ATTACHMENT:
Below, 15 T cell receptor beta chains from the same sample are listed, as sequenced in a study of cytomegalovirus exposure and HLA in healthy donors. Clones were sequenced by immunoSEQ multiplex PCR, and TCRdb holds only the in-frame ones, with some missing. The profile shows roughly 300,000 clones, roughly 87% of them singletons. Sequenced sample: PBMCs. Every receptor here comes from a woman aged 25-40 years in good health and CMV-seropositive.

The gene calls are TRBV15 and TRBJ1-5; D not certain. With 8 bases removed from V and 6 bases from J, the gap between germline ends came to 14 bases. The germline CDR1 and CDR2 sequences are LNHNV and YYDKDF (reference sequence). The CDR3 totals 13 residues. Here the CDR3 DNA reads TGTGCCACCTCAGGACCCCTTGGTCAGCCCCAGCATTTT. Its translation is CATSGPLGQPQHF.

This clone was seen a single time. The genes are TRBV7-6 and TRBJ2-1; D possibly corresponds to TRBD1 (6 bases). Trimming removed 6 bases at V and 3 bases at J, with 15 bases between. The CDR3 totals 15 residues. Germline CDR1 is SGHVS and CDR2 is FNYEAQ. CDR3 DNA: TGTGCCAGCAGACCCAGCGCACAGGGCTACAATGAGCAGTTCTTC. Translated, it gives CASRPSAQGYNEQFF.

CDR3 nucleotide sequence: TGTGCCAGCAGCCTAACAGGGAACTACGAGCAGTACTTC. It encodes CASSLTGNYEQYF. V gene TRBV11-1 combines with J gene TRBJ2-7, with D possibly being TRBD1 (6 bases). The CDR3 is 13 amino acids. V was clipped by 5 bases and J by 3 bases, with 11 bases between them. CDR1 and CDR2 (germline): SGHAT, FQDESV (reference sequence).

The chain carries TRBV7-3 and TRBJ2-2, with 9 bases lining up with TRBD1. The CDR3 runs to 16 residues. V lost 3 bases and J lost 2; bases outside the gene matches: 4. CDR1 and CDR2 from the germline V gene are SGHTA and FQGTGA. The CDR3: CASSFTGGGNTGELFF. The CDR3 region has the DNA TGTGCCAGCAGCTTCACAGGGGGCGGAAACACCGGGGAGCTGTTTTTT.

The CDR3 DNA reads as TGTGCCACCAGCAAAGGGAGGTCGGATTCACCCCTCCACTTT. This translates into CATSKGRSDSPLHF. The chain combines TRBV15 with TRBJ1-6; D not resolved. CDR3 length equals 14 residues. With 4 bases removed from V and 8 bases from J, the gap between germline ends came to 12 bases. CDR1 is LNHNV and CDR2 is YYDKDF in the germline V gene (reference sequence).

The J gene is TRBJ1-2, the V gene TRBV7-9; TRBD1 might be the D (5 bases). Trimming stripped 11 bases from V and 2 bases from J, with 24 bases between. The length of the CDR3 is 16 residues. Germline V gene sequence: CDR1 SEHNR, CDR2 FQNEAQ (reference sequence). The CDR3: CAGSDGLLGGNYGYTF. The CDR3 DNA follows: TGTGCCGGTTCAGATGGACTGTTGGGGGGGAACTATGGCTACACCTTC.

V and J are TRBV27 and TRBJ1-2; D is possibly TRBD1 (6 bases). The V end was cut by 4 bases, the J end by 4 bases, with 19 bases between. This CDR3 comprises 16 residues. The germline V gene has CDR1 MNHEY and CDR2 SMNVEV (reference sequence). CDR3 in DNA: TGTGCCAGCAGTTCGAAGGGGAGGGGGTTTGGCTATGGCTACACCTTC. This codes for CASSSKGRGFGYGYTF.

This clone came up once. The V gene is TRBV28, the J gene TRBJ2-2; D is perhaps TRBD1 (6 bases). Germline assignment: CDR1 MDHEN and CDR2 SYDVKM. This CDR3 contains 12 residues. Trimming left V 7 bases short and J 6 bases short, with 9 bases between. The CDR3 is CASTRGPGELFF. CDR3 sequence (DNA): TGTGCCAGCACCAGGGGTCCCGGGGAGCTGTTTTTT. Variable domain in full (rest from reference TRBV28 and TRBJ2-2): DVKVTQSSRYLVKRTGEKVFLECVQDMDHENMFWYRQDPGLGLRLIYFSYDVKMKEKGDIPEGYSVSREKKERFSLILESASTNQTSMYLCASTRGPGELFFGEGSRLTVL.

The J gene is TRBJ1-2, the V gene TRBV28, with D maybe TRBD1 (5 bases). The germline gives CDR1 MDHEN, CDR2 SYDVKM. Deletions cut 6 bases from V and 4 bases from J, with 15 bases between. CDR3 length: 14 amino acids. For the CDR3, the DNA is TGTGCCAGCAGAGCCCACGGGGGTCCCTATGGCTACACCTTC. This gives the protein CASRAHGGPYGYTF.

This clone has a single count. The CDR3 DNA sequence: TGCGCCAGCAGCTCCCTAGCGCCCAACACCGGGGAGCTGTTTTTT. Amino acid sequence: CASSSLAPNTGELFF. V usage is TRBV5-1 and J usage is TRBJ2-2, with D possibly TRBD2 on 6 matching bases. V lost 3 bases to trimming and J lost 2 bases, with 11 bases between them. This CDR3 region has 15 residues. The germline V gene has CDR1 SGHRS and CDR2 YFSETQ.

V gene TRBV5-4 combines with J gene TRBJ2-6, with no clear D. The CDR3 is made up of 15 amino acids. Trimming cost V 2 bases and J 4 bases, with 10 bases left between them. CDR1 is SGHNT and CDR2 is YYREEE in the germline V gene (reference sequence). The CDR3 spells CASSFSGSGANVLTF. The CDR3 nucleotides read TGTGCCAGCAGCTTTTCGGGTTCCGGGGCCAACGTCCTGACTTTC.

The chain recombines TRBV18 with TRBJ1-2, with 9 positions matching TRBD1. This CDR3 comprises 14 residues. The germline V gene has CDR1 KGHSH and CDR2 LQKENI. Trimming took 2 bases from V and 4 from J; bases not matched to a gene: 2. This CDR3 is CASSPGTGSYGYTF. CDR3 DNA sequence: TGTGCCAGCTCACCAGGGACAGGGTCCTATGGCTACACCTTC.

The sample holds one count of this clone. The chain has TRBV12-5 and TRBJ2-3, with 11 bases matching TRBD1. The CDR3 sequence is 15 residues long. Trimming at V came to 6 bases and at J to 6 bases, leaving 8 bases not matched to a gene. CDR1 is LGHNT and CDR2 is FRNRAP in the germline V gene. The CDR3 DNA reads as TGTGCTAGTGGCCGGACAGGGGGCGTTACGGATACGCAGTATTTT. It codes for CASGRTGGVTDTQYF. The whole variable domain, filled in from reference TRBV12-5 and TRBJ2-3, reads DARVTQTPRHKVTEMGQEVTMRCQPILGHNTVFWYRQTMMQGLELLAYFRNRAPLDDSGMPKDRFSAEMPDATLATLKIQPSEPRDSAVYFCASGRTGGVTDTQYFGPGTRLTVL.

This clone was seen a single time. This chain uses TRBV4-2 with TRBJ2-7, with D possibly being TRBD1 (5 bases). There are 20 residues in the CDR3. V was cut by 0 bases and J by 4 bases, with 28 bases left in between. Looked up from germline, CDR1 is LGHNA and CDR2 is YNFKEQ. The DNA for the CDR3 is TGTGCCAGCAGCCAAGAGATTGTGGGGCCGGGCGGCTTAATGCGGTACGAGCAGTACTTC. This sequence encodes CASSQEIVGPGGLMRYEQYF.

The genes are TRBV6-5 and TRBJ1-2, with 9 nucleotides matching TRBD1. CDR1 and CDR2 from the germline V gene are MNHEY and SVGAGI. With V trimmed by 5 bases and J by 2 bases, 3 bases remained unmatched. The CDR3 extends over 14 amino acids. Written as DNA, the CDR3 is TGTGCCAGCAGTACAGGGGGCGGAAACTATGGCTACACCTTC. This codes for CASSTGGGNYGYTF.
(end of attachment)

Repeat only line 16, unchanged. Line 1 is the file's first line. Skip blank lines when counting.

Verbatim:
The genes are TRBV6-5 and TRBJ1-2, with 9 nucleotides matching TRBD1. CDR1 and CDR2 from the germline V gene are MNHEY and SVGAGI. With V trimmed by 5 bases and J by 2 bases, 3 bases remained unmatched. The CDR3 extends over 14 amino acids. Written as DNA, the CDR3 is TGTGCCAGCAGTACAGGGGGCGGAAACTATGGCTACACCTTC. This codes for CASSTGGGNYGYTF.